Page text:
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Dan Plyukhin
@dplyukhin

Is it possible to define a "true" Scott-encoded datatype in Scala 3? Here's the encoding I want for lists:

type List[T] = [S] => (() => S, (T, List[T]) => S) => S
  // Error: Illegal cyclic type reference

I've seen people get around this using traits, but I'm wondering if it's possible to do with plain old function types. If it's not possible, I'd be interested in reading a paper that explains what the issue would be.

Seth Tisue
@SethTisue
@discretegames I'd be curious what the full stack trace looks like. you might try asking at https://users.scala-lang.org
@zeroexcuses http://minikanren.org/#implementations has a Scala section. (link offered as-is; I haven't looked at the Scala implementations myself)
Norman Liu
@dreamsmasher

@dplyukhin would wrapping List[T] as an opaque type work? type aliases are expanded, so recursive definitions will lead to non-termination. I get the same error in Haskell too:

ghci> type List t = forall s. (() -> s, (t, List t) -> s) -> s

<interactive>:3:1: error:
    Cycle in type synonym declarations:
      <interactive>:3:1-56: type List t =
                                forall s. (() -> s, (t, List t) -> s) -> s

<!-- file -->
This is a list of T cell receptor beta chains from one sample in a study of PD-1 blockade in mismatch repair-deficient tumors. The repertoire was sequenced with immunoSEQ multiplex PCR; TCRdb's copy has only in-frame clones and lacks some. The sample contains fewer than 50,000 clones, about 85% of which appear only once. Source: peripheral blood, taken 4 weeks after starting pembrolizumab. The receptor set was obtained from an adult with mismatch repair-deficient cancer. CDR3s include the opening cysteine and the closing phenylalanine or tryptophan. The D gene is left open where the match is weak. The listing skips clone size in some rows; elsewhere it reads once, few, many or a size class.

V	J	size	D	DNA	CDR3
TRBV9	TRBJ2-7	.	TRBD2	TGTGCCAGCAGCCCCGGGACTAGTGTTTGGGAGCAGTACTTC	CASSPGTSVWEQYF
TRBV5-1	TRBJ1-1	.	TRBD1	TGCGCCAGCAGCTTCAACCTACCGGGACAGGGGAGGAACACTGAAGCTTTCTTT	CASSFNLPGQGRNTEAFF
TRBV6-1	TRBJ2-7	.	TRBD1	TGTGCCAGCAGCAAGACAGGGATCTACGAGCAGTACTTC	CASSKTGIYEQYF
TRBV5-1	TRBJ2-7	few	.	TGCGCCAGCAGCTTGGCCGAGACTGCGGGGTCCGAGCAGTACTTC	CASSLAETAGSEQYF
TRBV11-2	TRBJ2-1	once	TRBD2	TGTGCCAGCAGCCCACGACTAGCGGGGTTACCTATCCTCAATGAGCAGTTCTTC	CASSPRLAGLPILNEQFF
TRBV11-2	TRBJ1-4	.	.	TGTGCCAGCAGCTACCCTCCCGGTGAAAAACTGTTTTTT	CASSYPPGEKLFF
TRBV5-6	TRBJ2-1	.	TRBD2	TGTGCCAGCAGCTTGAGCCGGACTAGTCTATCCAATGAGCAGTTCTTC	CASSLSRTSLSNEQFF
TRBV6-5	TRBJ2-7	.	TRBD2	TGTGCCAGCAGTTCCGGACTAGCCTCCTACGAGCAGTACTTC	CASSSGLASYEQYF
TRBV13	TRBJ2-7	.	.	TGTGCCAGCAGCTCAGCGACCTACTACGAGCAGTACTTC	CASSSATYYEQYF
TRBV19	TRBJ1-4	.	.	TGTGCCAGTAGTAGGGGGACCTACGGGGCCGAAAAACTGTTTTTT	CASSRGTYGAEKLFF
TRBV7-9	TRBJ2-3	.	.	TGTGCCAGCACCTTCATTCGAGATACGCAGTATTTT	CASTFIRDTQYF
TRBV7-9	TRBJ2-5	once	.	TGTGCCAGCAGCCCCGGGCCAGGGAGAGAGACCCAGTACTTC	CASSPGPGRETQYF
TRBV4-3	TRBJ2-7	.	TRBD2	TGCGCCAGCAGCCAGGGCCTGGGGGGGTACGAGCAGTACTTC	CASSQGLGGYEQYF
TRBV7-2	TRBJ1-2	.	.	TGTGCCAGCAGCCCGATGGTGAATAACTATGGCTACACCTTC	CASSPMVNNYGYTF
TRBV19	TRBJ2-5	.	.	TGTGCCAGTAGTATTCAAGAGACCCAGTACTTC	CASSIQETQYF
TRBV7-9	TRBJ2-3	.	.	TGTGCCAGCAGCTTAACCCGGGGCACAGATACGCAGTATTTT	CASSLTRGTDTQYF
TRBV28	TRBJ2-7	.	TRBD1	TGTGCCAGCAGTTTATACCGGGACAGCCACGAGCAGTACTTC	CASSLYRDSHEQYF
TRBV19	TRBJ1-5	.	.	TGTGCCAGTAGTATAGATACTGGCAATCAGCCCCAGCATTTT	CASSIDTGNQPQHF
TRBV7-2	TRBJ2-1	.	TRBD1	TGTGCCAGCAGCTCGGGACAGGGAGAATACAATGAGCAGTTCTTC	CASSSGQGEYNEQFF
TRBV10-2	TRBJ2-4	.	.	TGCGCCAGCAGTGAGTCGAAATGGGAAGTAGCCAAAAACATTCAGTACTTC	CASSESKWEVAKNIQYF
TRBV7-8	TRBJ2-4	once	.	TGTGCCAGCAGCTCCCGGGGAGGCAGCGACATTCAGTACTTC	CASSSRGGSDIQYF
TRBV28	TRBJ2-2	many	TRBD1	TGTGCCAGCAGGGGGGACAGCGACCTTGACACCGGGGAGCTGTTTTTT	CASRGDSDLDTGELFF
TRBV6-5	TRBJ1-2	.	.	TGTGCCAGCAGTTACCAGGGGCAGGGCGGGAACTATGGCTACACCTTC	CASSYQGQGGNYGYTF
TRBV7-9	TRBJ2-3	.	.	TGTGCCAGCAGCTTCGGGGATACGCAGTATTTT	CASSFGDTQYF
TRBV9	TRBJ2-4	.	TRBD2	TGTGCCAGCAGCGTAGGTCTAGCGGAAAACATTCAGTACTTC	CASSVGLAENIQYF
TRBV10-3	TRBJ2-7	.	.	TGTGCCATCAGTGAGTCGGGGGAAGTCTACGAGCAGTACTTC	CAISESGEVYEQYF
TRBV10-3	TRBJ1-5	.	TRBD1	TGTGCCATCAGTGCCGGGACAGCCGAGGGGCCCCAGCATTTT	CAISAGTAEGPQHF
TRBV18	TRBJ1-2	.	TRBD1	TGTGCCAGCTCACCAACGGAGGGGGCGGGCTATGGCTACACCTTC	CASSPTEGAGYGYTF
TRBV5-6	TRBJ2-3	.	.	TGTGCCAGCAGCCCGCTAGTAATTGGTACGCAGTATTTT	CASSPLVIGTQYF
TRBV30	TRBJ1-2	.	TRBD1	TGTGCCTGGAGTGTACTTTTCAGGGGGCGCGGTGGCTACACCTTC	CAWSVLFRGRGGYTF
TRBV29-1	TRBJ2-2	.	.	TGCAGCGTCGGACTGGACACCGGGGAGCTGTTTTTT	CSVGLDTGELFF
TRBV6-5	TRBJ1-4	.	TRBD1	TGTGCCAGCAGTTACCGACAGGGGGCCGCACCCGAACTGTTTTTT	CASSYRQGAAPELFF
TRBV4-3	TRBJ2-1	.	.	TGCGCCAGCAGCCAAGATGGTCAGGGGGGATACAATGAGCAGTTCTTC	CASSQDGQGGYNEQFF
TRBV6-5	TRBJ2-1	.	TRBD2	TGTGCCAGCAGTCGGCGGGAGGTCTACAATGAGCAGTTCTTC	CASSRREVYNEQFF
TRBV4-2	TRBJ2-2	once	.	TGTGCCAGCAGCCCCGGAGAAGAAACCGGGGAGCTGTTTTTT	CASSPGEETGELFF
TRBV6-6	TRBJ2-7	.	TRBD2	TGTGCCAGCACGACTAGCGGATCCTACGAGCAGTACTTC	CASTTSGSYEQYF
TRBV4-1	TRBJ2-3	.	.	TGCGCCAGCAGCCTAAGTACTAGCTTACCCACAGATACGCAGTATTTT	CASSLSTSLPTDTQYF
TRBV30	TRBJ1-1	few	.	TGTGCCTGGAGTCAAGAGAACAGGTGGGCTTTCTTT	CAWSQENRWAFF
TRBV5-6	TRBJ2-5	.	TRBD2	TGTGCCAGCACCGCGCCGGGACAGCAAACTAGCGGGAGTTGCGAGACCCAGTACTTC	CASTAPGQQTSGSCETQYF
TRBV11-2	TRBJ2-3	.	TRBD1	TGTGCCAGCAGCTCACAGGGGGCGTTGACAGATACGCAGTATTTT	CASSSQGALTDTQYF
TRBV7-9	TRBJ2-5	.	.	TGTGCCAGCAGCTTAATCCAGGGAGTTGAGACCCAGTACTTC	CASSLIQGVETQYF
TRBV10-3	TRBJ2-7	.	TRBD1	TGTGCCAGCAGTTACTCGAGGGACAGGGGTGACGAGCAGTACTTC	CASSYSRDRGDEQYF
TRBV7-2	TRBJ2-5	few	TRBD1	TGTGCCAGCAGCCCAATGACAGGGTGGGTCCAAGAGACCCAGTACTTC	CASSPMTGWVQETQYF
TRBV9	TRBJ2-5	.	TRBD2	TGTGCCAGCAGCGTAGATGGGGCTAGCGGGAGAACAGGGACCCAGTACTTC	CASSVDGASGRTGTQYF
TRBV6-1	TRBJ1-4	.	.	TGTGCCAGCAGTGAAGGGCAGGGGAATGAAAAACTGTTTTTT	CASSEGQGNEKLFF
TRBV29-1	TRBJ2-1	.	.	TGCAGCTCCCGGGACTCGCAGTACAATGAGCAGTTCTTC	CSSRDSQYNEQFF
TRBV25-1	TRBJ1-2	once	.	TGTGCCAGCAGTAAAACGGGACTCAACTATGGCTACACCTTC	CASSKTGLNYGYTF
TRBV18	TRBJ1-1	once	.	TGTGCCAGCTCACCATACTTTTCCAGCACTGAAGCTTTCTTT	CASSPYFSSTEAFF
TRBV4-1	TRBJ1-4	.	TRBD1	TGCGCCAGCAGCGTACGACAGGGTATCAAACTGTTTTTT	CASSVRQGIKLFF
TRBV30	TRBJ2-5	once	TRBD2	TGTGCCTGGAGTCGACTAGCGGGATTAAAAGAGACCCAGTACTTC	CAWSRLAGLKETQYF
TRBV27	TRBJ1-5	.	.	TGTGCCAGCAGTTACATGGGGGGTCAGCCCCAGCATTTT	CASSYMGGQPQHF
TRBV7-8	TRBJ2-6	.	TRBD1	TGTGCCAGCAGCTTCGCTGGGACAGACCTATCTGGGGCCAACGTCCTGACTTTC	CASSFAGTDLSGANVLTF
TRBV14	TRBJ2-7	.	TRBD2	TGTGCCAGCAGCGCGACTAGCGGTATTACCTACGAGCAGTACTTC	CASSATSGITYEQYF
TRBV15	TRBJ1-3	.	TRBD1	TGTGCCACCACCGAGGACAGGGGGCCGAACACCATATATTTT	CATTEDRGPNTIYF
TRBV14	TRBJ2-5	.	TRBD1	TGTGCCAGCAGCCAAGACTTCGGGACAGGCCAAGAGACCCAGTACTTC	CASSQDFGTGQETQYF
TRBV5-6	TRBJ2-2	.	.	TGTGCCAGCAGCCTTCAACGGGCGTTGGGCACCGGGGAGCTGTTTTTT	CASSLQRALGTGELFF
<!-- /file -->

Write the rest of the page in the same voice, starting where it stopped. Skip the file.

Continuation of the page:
but newtype List t = List ... works just fine

Norman Liu
@dreamsmasher
ah just ran it in the REPL, turns out you can't have recursive opaque types. An old-school value class works though:
class List[T](val runList: [S] => (() => S, (T, List[T]) => S) => S) extends AnyVal {}
zeroexcuses
@zeroexcuses
@SethTisue : I think minikanren although also logic programming, makes some non-trivial differences from prolog. Notably: prolog var lookup is O(1), minikanen: O(log n); prolog backtrack: O(n), minikanen: 'free' due to immutable data structures; then there is the lack of cut / 'impure' prolog, and most importantly, it is definitely hnot based on Warren Abstract Machine. I'm looking for something like the WarrenAbstractMachine, but in Scala. I want to see what 'classical prolog' could be like if augmented with all the JVM libraries.
Guillaume Martres
@smarter
@dplyukhin type aliases are really just aliases, they don't try to support recursive definition. The only kind of recursion we support is on the upper-bound alone like type Foo <: Bla[Foo] which has a long history (but is still a pain to support well given that it tends to interact with every other feature of the type system): https://dl.acm.org/doi/pdf/10.1145/99370.99392
also if you're into weird encodings of list there's https://github.com/lampepfl/dotty/blob/master/tests/run/boehm-berarducci.scala
sachins301
@sachins301
im starting out with scala and microservices. whats the difference between using play, finagle, http4s and vertx ? can someone point me towards the right direction.
Luis Miguel Mejía Suárez
@BalmungSan
@sachins301 they are all different projects with different philosophies.
Some of them are frameworks while other are libraries.
For micro services I think it would be better to remove play for the list and rather add akka.